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With older generations, it may seem odd that teens are having these “acting out” stages of their lives. It usually means they are struggling either with personal or peer issues. For this generation, searching for a career path or thinking about starting a family isn’t as common as it was in the early 1900s. Today, teens struggle with a unique set of problems that could be making them display worrisome behaviors. As a parent, it is your job to worry about your child. You want to know what is going on in their lives but they may be shutting you out. Instead of blaming their behavior on hormones, here are some problems they could be facing.

 

Acceptance

Elementary school, middle school, high school, college, even in work-life cliques can form. It is difficult to go through life thinking you aren’t accepted by a certain group of people. For a teen, it can be more difficult since they are still maturing and don’t have the perspective that there are others who will accept them. As a parent, you may just need to show your child that you will accept them and that you are open discussing things with them no matter what the topic is. 

 

Stress

Teens face a large number a stressors from school, peers, if they’re involved in an extracurricular, and more. They could be struggling with a project, fighting with a friend, and practicing for the championship game all in one week and don’t know how to express their stress in a healthy manner. Teaching them how to manage their stress and giving them outlets to release their stress can avoid behavioral problems in the future.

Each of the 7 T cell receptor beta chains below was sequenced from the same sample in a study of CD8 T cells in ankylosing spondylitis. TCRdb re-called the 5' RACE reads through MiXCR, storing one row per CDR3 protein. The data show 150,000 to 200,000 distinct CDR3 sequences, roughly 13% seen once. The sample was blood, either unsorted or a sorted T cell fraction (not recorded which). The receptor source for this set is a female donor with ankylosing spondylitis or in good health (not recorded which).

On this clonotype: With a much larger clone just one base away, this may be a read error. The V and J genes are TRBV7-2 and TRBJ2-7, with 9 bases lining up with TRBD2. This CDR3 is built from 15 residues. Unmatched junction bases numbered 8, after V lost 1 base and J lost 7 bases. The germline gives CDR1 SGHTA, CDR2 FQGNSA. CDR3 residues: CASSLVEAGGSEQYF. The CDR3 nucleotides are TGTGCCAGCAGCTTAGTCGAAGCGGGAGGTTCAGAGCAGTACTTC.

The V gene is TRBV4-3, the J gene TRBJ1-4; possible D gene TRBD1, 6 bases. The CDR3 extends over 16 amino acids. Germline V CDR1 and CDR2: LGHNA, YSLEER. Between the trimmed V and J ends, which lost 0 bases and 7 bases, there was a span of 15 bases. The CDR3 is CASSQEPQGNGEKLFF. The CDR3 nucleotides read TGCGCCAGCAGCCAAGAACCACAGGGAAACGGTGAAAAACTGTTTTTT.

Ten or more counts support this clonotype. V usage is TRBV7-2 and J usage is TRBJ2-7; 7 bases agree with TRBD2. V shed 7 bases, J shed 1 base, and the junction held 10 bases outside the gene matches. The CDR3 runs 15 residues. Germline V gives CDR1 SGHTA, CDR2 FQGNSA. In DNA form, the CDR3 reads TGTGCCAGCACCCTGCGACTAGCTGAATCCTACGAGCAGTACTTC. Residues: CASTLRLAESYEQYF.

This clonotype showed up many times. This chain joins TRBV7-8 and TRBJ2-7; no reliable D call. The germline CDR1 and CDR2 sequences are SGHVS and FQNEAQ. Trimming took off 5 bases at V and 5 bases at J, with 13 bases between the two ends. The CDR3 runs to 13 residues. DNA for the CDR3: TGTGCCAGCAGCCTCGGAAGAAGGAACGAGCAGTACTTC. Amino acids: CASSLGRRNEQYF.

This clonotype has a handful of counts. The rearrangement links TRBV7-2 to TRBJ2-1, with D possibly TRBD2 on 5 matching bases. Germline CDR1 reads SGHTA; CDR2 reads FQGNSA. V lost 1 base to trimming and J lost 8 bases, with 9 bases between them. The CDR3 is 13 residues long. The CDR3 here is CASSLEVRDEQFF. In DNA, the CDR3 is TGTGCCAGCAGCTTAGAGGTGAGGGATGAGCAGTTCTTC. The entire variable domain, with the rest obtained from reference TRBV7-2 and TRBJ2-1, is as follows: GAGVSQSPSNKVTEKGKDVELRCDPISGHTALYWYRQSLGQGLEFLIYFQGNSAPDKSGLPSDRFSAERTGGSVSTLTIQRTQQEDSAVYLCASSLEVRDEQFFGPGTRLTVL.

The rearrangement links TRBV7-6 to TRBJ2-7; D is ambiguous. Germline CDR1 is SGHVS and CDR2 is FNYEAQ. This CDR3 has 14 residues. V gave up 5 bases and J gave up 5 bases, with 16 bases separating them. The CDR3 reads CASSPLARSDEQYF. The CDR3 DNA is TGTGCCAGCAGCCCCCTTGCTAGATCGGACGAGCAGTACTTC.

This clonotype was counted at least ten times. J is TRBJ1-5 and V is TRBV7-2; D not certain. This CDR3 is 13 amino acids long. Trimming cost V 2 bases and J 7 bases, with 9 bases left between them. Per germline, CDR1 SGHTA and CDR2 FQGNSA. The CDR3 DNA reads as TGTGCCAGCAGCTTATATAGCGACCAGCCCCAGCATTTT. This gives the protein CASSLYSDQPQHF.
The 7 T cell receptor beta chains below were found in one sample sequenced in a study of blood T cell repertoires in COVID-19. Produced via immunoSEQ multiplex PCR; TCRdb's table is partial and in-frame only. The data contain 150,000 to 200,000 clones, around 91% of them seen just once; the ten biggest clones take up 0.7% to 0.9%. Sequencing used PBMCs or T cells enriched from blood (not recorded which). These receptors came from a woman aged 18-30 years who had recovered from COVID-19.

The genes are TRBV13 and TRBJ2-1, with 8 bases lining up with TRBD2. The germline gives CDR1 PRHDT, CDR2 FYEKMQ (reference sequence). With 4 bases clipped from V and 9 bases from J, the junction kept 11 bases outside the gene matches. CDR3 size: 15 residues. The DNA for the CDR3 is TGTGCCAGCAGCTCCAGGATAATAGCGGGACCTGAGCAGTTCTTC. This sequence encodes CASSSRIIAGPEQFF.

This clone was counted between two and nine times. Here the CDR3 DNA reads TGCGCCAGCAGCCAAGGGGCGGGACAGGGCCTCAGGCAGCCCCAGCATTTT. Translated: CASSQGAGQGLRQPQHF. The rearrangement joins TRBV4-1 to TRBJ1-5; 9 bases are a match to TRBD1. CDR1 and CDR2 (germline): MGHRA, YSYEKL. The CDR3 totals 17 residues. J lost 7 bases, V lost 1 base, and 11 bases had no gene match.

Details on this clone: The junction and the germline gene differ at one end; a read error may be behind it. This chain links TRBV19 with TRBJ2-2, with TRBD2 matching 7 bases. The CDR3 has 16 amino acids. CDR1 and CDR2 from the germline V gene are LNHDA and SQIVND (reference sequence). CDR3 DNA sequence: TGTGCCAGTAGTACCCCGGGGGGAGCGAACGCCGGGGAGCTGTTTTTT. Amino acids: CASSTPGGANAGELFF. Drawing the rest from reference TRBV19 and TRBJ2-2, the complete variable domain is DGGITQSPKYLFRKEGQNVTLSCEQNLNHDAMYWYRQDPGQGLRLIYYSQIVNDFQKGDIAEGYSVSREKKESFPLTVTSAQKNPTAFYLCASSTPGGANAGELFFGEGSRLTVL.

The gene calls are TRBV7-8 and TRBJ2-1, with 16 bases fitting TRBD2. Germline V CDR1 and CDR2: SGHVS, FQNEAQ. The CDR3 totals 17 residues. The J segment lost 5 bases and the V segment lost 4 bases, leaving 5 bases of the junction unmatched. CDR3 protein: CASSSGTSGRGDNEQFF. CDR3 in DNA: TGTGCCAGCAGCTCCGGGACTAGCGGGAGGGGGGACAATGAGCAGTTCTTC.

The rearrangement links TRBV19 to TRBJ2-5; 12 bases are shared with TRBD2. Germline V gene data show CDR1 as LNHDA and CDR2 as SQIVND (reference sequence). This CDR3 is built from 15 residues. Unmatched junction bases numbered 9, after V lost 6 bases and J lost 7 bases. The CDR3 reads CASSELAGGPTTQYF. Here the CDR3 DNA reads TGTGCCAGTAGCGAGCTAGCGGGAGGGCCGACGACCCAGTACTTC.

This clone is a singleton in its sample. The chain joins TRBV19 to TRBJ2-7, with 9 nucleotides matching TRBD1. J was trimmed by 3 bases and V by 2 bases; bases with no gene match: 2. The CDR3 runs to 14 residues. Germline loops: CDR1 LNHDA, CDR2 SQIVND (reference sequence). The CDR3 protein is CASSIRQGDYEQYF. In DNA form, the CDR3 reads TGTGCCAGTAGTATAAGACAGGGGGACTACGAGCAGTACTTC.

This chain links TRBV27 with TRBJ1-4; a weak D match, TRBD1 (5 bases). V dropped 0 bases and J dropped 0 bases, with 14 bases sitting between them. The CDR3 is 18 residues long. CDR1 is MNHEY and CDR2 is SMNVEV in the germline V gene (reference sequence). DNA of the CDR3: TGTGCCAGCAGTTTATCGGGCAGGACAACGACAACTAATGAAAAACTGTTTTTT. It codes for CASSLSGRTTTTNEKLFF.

Bullying

Bully remains an issue in 2019 even with the eruption of anti-bullying programs. Peers can be tormenting each other on a daily basis and it can cause children to seclude themselves from others, develop mental health problems, and, sadly, lead to suicide. Parents can work closely with schools to ensure the issues are being dealt with. The best way to help your child is going back to the first point. Acceptance. Let your child know that you accept them, that you love them no matter what. This can create an atmosphere where your child can come to you and tell you about their problems and what they are struggling. 

 

Peer Pressure

This is where acceptance can come into play again. Teens want to be accepted by their peers which can lead them to do things they typically wouldn’t. Peer pressure is as big as an issue as bullying. Teens can be peer pressured into trying alcohol, drugs, and committing crimes. They believe that participating in these acts will gain them acceptance among their peers. This can lead your child to have behavioral issues, struggle with addiction, or lead to trouble with the law. 

 

It’s hard to help your child who seems to be going down the “wrong path.” It is difficult to know the line between helping your child and trying to control them. Some situations may not need you to take charge and fix. You might just have to be there to support your child and make sure they know you are supporting them to make the right decision.